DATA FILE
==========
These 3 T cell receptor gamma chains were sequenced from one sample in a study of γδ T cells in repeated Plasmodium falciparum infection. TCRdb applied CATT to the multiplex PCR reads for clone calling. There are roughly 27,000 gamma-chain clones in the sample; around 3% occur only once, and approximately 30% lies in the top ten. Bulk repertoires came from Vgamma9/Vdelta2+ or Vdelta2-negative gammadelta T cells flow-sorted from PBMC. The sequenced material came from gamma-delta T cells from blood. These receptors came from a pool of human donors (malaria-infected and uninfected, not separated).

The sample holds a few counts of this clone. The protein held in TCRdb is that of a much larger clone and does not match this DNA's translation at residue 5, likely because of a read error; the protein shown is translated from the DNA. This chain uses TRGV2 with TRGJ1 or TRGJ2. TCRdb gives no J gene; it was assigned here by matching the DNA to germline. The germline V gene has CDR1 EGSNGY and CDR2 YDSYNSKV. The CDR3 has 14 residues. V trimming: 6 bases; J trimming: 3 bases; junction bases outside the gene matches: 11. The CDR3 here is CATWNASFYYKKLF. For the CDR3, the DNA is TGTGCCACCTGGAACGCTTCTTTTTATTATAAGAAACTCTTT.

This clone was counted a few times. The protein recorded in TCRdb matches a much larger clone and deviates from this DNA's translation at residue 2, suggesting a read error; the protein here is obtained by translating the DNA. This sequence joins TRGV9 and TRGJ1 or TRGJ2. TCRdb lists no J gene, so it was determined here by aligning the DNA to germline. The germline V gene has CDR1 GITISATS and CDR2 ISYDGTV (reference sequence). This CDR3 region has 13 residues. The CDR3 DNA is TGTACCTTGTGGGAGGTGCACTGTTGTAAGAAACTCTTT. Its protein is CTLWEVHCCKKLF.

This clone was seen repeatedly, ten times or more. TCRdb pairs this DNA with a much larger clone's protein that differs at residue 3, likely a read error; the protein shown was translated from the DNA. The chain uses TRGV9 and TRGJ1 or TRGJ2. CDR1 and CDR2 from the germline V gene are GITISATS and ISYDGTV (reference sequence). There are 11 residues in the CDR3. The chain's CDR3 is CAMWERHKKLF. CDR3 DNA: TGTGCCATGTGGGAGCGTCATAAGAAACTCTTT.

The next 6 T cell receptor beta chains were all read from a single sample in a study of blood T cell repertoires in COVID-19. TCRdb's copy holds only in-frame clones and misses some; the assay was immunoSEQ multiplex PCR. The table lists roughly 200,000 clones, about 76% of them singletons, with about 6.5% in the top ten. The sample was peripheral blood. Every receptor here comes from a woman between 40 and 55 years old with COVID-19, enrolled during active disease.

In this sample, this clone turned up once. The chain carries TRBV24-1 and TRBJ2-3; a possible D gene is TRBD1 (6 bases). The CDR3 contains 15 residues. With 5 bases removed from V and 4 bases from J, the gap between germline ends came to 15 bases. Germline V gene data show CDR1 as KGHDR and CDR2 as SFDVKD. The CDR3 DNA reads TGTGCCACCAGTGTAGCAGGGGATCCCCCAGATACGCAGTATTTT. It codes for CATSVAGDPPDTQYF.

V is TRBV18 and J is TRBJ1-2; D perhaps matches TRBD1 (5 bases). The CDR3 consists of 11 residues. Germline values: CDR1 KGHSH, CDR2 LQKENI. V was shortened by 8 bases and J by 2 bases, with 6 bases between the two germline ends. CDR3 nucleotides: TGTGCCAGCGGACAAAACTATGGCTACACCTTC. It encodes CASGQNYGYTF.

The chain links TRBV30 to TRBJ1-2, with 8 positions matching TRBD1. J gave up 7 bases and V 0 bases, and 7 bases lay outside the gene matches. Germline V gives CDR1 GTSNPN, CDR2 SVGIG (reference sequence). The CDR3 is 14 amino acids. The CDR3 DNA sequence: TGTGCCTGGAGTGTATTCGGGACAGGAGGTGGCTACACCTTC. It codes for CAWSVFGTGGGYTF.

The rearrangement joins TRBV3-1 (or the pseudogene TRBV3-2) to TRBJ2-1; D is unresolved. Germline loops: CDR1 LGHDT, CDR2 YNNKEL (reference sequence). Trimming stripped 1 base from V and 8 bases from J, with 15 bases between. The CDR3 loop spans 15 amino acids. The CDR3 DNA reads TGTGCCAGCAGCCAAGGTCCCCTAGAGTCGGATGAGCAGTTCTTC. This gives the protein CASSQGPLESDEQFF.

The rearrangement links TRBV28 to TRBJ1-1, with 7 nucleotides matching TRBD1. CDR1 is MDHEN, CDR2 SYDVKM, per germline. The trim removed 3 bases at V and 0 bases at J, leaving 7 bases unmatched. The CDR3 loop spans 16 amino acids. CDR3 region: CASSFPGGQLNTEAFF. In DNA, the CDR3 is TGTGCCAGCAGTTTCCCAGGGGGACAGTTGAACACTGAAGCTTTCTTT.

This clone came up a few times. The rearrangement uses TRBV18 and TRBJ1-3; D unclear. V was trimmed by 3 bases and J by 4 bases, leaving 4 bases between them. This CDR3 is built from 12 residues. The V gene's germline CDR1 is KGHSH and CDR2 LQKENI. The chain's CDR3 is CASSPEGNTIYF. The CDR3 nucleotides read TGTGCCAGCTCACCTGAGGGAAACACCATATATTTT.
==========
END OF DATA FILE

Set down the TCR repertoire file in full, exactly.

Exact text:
These 3 T cell receptor gamma chains were sequenced from one sample in a study of γδ T cells in repeated Plasmodium falciparum infection. TCRdb applied CATT to the multiplex PCR reads for clone calling. There are roughly 27,000 gamma-chain clones in the sample; around 3% occur only once, and approximately 30% lies in the top ten. Bulk repertoires came from Vgamma9/Vdelta2+ or Vdelta2-negative gammadelta T cells flow-sorted from PBMC. The sequenced material came from gamma-delta T cells from blood. These receptors came from a pool of human donors (malaria-infected and uninfected, not separated).

The sample holds a few counts of this clone. The protein held in TCRdb is that of a much larger clone and does not match this DNA's translation at residue 5, likely because of a read error; the protein shown is translated from the DNA. This chain uses TRGV2 with TRGJ1 or TRGJ2. TCRdb gives no J gene; it was assigned here by matching the DNA to germline. The germline V gene has CDR1 EGSNGY and CDR2 YDSYNSKV. The CDR3 has 14 residues. V trimming: 6 bases; J trimming: 3 bases; junction bases outside the gene matches: 11. The CDR3 here is CATWNASFYYKKLF. For the CDR3, the DNA is TGTGCCACCTGGAACGCTTCTTTTTATTATAAGAAACTCTTT.

This clone was counted a few times. The protein recorded in TCRdb matches a much larger clone and deviates from this DNA's translation at residue 2, suggesting a read error; the protein here is obtained by translating the DNA. This sequence joins TRGV9 and TRGJ1 or TRGJ2. TCRdb lists no J gene, so it was determined here by aligning the DNA to germline. The germline V gene has CDR1 GITISATS and CDR2 ISYDGTV (reference sequence). This CDR3 region has 13 residues. The CDR3 DNA is TGTACCTTGTGGGAGGTGCACTGTTGTAAGAAACTCTTT. Its protein is CTLWEVHCCKKLF.

This clone was seen repeatedly, ten times or more. TCRdb pairs this DNA with a much larger clone's protein that differs at residue 3, likely a read error; the protein shown was translated from the DNA. The chain uses TRGV9 and TRGJ1 or TRGJ2. CDR1 and CDR2 from the germline V gene are GITISATS and ISYDGTV (reference sequence). There are 11 residues in the CDR3. The chain's CDR3 is CAMWERHKKLF. CDR3 DNA: TGTGCCATGTGGGAGCGTCATAAGAAACTCTTT.

The next 6 T cell receptor beta chains were all read from a single sample in a study of blood T cell repertoires in COVID-19. TCRdb's copy holds only in-frame clones and misses some; the assay was immunoSEQ multiplex PCR. The table lists roughly 200,000 clones, about 76% of them singletons, with about 6.5% in the top ten. The sample was peripheral blood. Every receptor here comes from a woman between 40 and 55 years old with COVID-19, enrolled during active disease.

In this sample, this clone turned up once. The chain carries TRBV24-1 and TRBJ2-3; a possible D gene is TRBD1 (6 bases). The CDR3 contains 15 residues. With 5 bases removed from V and 4 bases from J, the gap between germline ends came to 15 bases. Germline V gene data show CDR1 as KGHDR and CDR2 as SFDVKD. The CDR3 DNA reads TGTGCCACCAGTGTAGCAGGGGATCCCCCAGATACGCAGTATTTT. It codes for CATSVAGDPPDTQYF.

V is TRBV18 and J is TRBJ1-2; D perhaps matches TRBD1 (5 bases). The CDR3 consists of 11 residues. Germline values: CDR1 KGHSH, CDR2 LQKENI. V was shortened by 8 bases and J by 2 bases, with 6 bases between the two germline ends. CDR3 nucleotides: TGTGCCAGCGGACAAAACTATGGCTACACCTTC. It encodes CASGQNYGYTF.

The chain links TRBV30 to TRBJ1-2, with 8 positions matching TRBD1. J gave up 7 bases and V 0 bases, and 7 bases lay outside the gene matches. Germline V gives CDR1 GTSNPN, CDR2 SVGIG (reference sequence). The CDR3 is 14 amino acids. The CDR3 DNA sequence: TGTGCCTGGAGTGTATTCGGGACAGGAGGTGGCTACACCTTC. It codes for CAWSVFGTGGGYTF.

The rearrangement joins TRBV3-1 (or the pseudogene TRBV3-2) to TRBJ2-1; D is unresolved. Germline loops: CDR1 LGHDT, CDR2 YNNKEL (reference sequence). Trimming stripped 1 base from V and 8 bases from J, with 15 bases between. The CDR3 loop spans 15 amino acids. The CDR3 DNA reads TGTGCCAGCAGCCAAGGTCCCCTAGAGTCGGATGAGCAGTTCTTC. This gives the protein CASSQGPLESDEQFF.

The rearrangement links TRBV28 to TRBJ1-1, with 7 nucleotides matching TRBD1. CDR1 is MDHEN, CDR2 SYDVKM, per germline. The trim removed 3 bases at V and 0 bases at J, leaving 7 bases unmatched. The CDR3 loop spans 16 amino acids. CDR3 region: CASSFPGGQLNTEAFF. In DNA, the CDR3 is TGTGCCAGCAGTTTCCCAGGGGGACAGTTGAACACTGAAGCTTTCTTT.

This clone came up a few times. The rearrangement uses TRBV18 and TRBJ1-3; D unclear. V was trimmed by 3 bases and J by 4 bases, leaving 4 bases between them. This CDR3 is built from 12 residues. The V gene's germline CDR1 is KGHSH and CDR2 LQKENI. The chain's CDR3 is CASSPEGNTIYF. The CDR3 nucleotides read TGTGCCAGCTCACCTGAGGGAAACACCATATATTTT.